Link to What's New This Week CRMJ/SOCA 365: Race, Crime and Law

Dear Habermas Logo and Link to Site Index A Justice Site

Race, Crime and Law Preparations

Mirror Sites:
CSUDH - Habermas - UWP - Archives

California State University, Dominguez Hills
University of Wisconsin, Parkside
Soka University Japan - Transcend Art and Peace
Created: June 22, 2003
Latest Update: December 2, 2004

E-Mail Icon

Site Teaching Modules CRMJ/SOCA 365: Race, Crime and Law
Week 15: Relating Race, Crime, Law to Theory, Policy, Practice
You will be held accountable for purposes of grading for the readings and exercises listed here. There will be no "testing." That means that you will not have to live in anxious anticipation of what we will ask and how much you will have to know. Instead, we will provide weekly discussion questions, lectures, essays, and concepts we feel that you should know as a result of having taken this course. You will assure us of that learning and receive your grade for the questions and concepts about which you choose to write and talk with us. In addition, you will find detailed explanations and examples on our grading policies in the first week's reading.

* * * * *

Week 15: Week of December 5, 2004

    Wednesday, December 15th - The Last Day of this Class

  • Topic: Relating Race, Crime, Law to Theory, Policy, Practice

  • Preparatory Readings:
    --- Fellman. Rambo and the Dalai Lama. entirety.
    --- Kennedy. Race, Crime and the Law. entirety.
    --- Walker, et. al The Color of Justice. entirety.
    --- Documentary, " --- " (to be shown in class).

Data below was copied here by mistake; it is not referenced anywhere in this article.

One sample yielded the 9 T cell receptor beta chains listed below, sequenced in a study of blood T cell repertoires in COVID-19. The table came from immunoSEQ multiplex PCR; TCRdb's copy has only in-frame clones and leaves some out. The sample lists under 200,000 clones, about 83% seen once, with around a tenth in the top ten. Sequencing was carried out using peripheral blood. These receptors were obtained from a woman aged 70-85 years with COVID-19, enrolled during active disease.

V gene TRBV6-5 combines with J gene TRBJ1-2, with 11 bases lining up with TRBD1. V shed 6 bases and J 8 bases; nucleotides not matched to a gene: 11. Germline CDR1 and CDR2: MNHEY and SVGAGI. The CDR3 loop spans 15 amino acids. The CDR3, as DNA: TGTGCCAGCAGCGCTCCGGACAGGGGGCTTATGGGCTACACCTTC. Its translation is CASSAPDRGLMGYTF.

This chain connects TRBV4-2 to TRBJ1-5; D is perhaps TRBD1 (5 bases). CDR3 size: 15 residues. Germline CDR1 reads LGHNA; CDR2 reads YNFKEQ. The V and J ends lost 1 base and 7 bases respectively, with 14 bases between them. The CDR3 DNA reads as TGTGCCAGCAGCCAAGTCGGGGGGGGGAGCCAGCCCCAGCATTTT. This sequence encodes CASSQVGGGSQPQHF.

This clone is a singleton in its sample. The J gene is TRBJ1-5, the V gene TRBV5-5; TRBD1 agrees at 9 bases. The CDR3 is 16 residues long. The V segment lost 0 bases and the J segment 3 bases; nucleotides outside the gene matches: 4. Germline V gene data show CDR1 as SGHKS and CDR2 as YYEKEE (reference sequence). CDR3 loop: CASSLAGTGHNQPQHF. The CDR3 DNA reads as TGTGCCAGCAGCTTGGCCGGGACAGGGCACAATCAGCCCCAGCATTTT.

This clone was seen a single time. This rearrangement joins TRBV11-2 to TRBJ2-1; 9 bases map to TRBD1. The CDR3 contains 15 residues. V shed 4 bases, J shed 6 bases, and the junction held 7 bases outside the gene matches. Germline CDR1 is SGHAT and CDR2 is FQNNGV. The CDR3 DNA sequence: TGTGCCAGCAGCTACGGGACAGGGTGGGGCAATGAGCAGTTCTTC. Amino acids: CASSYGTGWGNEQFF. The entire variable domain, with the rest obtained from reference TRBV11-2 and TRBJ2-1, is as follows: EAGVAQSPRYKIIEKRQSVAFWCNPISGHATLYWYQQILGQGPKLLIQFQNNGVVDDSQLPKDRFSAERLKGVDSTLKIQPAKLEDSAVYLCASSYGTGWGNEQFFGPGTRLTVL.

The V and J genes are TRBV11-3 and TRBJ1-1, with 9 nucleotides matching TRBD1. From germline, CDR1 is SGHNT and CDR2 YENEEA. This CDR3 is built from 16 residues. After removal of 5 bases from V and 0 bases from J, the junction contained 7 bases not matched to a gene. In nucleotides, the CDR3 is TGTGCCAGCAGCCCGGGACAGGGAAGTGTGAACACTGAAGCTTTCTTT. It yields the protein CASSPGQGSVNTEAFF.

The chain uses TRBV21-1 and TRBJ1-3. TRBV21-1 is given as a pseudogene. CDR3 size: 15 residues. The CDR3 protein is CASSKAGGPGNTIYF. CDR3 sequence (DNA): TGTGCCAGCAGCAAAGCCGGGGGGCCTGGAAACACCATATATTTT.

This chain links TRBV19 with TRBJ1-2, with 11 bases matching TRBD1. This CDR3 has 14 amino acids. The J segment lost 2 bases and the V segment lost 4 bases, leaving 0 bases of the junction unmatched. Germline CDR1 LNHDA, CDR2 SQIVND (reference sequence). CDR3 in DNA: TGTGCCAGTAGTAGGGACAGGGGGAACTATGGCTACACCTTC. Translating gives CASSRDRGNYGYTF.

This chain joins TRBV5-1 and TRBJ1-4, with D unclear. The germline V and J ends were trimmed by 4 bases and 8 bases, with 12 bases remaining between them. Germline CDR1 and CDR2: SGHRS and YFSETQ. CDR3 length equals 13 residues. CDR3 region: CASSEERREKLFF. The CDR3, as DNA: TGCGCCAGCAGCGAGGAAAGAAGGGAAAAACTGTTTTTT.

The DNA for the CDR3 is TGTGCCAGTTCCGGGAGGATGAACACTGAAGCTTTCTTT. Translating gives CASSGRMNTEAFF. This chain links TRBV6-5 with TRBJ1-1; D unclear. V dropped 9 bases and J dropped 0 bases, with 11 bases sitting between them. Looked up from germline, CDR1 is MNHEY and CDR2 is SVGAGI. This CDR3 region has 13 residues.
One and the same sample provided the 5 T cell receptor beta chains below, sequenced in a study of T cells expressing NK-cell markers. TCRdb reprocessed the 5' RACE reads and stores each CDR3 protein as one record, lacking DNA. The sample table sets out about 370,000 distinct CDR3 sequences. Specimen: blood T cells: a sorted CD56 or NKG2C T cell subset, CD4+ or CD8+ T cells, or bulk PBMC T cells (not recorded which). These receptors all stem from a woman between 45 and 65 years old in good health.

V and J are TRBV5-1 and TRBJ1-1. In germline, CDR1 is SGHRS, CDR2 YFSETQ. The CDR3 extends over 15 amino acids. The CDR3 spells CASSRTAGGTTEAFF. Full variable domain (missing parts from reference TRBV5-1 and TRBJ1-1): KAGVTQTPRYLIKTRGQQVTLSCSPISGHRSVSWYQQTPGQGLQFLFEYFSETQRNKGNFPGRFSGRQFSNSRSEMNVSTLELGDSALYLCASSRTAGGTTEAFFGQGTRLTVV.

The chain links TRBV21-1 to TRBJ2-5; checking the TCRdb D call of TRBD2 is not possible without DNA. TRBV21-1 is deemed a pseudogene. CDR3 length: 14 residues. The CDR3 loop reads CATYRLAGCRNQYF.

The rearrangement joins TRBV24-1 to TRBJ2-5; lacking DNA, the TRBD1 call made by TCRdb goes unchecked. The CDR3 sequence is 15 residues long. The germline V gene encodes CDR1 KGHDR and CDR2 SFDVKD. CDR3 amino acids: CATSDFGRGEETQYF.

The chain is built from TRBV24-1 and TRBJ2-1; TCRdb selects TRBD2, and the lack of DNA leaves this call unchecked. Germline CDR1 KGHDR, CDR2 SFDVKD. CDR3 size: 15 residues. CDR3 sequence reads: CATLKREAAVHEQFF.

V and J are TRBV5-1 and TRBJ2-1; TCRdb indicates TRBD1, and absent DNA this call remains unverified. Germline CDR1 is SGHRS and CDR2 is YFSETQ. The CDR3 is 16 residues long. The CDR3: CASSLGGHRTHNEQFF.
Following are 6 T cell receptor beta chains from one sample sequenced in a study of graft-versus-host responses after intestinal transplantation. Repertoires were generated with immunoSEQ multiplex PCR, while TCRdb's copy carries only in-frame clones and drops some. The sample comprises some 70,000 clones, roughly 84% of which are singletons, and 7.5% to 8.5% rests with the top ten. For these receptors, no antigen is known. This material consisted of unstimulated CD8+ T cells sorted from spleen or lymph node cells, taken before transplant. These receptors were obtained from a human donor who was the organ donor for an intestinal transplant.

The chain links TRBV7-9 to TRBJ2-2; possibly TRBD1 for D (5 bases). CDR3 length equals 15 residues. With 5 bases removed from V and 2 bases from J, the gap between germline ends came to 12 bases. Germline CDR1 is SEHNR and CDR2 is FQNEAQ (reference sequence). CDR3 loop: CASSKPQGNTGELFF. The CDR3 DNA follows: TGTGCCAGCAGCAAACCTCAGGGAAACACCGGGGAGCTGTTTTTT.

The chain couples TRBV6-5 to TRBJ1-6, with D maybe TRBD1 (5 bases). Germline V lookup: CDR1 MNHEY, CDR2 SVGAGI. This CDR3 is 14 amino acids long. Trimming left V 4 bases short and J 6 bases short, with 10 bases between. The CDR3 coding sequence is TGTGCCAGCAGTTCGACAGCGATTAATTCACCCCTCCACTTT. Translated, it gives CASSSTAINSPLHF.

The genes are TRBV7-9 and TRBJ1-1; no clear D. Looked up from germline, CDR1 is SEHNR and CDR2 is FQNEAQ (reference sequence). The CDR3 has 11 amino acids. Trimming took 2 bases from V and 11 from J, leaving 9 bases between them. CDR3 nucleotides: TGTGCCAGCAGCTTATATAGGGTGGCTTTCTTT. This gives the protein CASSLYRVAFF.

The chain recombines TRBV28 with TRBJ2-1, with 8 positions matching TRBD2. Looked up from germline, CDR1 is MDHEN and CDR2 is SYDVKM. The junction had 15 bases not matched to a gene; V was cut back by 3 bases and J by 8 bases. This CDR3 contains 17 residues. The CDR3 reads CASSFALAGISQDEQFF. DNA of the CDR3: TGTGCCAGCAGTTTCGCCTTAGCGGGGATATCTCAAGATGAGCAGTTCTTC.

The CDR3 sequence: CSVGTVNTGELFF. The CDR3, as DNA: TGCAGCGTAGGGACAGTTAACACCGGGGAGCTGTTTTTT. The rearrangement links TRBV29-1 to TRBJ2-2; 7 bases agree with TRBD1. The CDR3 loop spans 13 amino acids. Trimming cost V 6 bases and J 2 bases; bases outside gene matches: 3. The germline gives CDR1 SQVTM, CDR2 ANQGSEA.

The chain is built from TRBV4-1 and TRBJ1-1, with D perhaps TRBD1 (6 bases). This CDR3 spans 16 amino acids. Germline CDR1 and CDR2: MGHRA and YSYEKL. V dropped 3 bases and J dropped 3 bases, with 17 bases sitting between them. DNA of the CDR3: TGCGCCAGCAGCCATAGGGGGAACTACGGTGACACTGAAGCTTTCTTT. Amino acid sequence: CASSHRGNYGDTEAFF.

• Links to Lecture Notes

    "Freeing the Dominant Discourse" - Work with CSUDH students on a collaborative hypertext poem.

    Gordon Fellman related materials on the Dear Habermas site.

  • Lecture: in class

  • Concepts:
    • adversarialism
    • mutuality
    • the aesthetics of answerability
    • transforming the dominant discourse

  • Discussion Questions:
    1. What was the most interesting creative measure that you worked on this semester? Why.
    2. What is the most important thing you learned in this course? Why.
    3. What advice would you give to students new to this teaching/learning approach? Why.
    4. What ideas and suggestions do you have to improve on this teaching/learning approach? Why.

  • Ideas and Suggestions for Creative Measures

  • Recommended Readings:

    • Martha Minow. Between Vengeance and Forgiveness.
    • Bishop Desmond Tutu. No Future Without Forgiveness.
    • The 9-11 Commission Report
    • Alfie Kohn. No Contest. The Case Against Competition. Alfie Kohn's website
    • Thomas Kuhn. Structure of Scientific Revolutions.
    • Jurgen Habermas. Between Facts and Norms.
    • Martha Minow. Making All the Difference: Exclusion, Inclusion and American Law. Check out this link Martha Minow on the Dear Habermas site.

  • Interesting Links:

  • Site Copyright: Jeanne Curran and Susan R. Takata and Individual Authors, June 2003.
    "Fair use" encouraged.